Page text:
* May be last chance to ensure WHO is ‘empowered’
* Zika has renewed scrutiny on agency after Ebola outbreak
* Spokeswoman says WHO acknowledges failings, will reform (Adds response from WHO paras 8-10)
By Kate Kelland, Health and Science Correspondent
LONDON, Feb 8 (Reuters) - The World Health Organization needs urgent reform to boost its ability to respond to crises, and failure to act now could cost thousands of lives, according to an advance copy of a high-level U.N. report.
The report, entitled “Protecting Humanity from Future Health Crises”, is the latest in a series of reviews by global health experts which have been sharply critical of the WHO’s response to the devastating Ebola epidemic in West Africa.
“This may be the last opportunity to ensure the WHO is empowered” to build an effective emergency response capacity, warned an advance, unedited copy of the report by a U.N. panel, made available online over the weekend in a link on the United Nations’ daily Journal website.
“The high risk of major health crises is widely underestimated and ... the world’s preparedness and capacity to respond is woefully insufficient,” said the panel, convened in the wake of the Ebola crisis.
“If the WHO does not successfully reform, the next major pandemic will cause thousands of otherwise preventable deaths.”
With all eyes now focused on the response to the mosquito-borne Zika virus, which has been reported in 33 countries with a possible but not proven link to birth defects, the WHO finds itself under even greater scrutiny.
WHO chiefs have previously promised to act swiftly on reforming the agency’s emergency responses.
A WHO spokeswoman in Geneva told Reuters the organization “is fully committed to urgently reforming our emergency work to address all emergency health risks and events in a predictable, capable, dependable, flexible and accountable manner”.
She referred specifically to the description of global preparedness as woefully insufficient, saying previous reports had drawn the same conclusion and the “WHO acknowledges this”.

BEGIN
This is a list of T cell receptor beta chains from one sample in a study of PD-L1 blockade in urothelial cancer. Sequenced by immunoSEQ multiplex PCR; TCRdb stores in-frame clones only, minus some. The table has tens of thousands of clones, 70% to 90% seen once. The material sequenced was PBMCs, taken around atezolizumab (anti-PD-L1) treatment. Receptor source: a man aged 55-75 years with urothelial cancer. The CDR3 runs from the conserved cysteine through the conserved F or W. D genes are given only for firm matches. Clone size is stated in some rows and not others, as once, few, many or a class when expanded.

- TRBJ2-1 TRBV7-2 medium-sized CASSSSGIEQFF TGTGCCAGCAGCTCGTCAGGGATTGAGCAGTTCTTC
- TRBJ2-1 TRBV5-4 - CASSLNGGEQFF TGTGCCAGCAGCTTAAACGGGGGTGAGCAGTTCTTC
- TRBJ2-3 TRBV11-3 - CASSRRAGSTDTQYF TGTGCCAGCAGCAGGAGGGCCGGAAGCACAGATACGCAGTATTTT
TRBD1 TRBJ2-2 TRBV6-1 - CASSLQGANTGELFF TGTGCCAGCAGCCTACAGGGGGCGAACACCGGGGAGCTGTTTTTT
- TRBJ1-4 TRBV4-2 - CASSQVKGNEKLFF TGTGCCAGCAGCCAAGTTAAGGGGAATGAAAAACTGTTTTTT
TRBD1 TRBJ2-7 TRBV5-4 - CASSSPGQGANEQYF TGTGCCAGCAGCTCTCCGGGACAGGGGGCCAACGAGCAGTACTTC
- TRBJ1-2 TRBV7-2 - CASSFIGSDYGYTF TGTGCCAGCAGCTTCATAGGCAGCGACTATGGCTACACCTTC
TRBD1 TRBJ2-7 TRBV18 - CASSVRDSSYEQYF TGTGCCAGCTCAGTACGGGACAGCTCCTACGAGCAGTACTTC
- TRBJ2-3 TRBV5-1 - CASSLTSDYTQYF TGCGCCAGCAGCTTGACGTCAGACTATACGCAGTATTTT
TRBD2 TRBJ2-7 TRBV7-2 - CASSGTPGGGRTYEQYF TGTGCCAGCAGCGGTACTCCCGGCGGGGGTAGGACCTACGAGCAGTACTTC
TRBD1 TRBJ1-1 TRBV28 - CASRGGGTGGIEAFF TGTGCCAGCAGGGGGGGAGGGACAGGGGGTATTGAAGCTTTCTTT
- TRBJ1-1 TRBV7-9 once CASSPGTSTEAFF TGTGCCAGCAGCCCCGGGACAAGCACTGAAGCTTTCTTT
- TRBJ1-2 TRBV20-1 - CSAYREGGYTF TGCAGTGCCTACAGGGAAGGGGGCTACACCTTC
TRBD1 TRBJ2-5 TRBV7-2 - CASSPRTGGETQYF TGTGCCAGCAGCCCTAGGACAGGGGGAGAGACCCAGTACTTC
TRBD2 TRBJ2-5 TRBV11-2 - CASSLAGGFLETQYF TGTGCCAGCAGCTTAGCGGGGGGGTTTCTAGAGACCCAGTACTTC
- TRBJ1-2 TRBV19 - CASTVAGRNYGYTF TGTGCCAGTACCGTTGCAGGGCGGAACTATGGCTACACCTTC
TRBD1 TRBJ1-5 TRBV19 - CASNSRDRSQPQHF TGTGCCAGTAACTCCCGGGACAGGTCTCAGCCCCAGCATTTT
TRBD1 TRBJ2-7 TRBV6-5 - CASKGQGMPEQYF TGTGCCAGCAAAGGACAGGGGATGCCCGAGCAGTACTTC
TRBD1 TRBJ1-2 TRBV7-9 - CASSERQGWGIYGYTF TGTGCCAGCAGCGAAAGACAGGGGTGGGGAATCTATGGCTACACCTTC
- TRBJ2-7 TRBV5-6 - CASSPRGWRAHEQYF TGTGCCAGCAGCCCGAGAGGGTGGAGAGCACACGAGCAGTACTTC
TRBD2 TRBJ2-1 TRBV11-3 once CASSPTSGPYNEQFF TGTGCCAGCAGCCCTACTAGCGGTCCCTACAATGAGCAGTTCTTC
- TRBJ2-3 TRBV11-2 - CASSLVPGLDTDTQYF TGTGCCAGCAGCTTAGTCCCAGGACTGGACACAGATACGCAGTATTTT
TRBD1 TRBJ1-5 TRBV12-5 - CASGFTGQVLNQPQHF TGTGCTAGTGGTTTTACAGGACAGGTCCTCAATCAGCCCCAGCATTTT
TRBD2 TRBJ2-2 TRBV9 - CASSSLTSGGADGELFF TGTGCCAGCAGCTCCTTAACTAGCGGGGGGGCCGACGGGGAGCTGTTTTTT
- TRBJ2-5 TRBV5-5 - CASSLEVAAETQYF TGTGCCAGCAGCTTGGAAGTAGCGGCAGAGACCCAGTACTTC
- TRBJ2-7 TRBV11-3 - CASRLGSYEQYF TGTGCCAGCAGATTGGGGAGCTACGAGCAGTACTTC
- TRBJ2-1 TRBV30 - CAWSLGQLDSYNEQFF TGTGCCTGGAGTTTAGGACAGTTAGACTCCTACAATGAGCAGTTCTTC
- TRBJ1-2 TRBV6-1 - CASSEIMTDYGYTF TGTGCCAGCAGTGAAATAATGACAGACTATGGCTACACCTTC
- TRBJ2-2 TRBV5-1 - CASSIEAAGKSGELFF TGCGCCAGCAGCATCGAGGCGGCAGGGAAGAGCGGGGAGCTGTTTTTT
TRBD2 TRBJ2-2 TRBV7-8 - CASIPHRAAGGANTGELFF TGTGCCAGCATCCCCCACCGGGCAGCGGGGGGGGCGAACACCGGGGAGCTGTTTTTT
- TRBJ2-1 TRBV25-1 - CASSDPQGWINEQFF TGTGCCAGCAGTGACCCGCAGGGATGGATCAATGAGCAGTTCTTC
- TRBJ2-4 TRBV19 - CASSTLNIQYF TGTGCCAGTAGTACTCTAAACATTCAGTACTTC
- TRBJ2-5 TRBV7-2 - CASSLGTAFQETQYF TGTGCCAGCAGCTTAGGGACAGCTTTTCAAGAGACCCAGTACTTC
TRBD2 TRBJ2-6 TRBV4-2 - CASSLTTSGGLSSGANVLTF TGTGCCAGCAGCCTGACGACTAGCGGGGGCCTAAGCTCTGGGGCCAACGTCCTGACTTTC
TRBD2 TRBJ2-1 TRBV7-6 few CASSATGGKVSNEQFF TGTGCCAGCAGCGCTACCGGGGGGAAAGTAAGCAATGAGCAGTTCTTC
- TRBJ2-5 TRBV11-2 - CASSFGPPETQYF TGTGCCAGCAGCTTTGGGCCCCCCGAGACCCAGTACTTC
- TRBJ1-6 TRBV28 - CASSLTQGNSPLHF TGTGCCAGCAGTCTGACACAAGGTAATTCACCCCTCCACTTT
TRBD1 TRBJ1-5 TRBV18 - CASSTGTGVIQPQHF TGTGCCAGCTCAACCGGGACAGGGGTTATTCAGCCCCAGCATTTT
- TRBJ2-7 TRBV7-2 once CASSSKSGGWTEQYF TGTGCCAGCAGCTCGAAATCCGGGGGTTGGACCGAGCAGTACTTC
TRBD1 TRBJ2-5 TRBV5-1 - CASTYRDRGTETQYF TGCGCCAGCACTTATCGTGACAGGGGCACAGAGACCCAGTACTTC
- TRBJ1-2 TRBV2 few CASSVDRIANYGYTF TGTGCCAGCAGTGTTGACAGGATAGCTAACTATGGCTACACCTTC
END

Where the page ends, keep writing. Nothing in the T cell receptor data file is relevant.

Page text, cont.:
The spokeswoman added that the Zika virus outbreak spreading from Brazil has “catalysed immediate action” within the WHO to work together as one organization.
It was not immediately clear when the U.N. panel’s final report would be published.
The Ebola outbreak, which began in Guinea and spread from there to infect thousands across Liberia and Sierra Leone, killed more than 11,300 people.
The U.N. panel’s key recommendation was for the WHO to build a new Centre for Emergency Preparedness and Response, which “must have real command and control capability, access to specialised human and operational resources to execute a health response”.
It also said all countries must meet the full obligations of international health regulations which, among other things, set rules on how and when to report disease outbreaks.
Jeremy Farrar, director of the Wellcome Trust global health charity, agreed with the panel’s recommendation for the creation of a new centre, which he said must be “strong and independent”.
“Epidemic and pandemic diseases are among the greatest of all threats to human health and security, against which we have for too long done too little to prepare,” he said.
“After four inquiries into the preventable tragedy of Ebola, there is now a strong consensus about what must be done. The WHO’s leadership and member states must make 2016 the year of decision and act now.”
The U.N. panel said it was “convinced that there is no substitute for having a single global health leader” and that “the World Health Organization should become this leader”.
But failure by the WHO to reform, it said, “may necessitate consideration of alternate U.N. institutional response mechanisms”.
It added that too often, “global panic about epidemics has been followed by complacency and inaction”. It cited as an example a review of global preparedness drawn up after the 2009 H1N1 flu pandemic, whose recommendations were mostly not addressed.
“Had they been implemented, thousands of lives could have been saved in West Africa,” it said, referring to Ebola.
Reporting by Kate Kelland; Editing by Mark Trevelyan